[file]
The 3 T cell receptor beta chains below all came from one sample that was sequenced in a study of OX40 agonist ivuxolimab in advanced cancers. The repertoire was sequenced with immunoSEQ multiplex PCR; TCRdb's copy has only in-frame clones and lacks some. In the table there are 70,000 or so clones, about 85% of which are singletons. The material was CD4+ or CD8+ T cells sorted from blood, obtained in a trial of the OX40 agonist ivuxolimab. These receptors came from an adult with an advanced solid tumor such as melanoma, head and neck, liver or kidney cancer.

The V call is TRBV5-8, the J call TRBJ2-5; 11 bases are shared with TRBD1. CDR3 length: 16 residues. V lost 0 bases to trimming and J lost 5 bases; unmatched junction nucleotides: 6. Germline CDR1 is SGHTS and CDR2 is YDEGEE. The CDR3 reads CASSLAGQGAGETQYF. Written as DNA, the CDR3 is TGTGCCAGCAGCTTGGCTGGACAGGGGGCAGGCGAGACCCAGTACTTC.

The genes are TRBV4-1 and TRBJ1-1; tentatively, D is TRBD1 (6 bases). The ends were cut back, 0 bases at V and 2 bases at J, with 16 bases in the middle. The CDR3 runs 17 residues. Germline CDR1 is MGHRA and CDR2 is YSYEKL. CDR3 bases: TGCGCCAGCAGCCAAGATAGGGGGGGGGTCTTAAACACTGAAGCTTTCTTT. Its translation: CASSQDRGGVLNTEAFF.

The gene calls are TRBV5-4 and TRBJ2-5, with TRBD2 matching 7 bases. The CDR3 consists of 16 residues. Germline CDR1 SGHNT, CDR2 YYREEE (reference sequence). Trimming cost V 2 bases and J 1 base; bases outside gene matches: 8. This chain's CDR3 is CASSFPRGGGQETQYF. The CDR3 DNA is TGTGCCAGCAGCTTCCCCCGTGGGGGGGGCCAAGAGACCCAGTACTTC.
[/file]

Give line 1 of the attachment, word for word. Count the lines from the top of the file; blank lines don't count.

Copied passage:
The 3 T cell receptor beta chains below all came from one sample that was sequenced in a study of OX40 agonist ivuxolimab in advanced cancers. The repertoire was sequenced with immunoSEQ multiplex PCR; TCRdb's copy has only in-frame clones and lacks some. In the table there are 70,000 or so clones, about 85% of which are singletons. The material was CD4+ or CD8+ T cells sorted from blood, obtained in a trial of the OX40 agonist ivuxolimab. These receptors came from an adult with an advanced solid tumor such as melanoma, head and neck, liver or kidney cancer.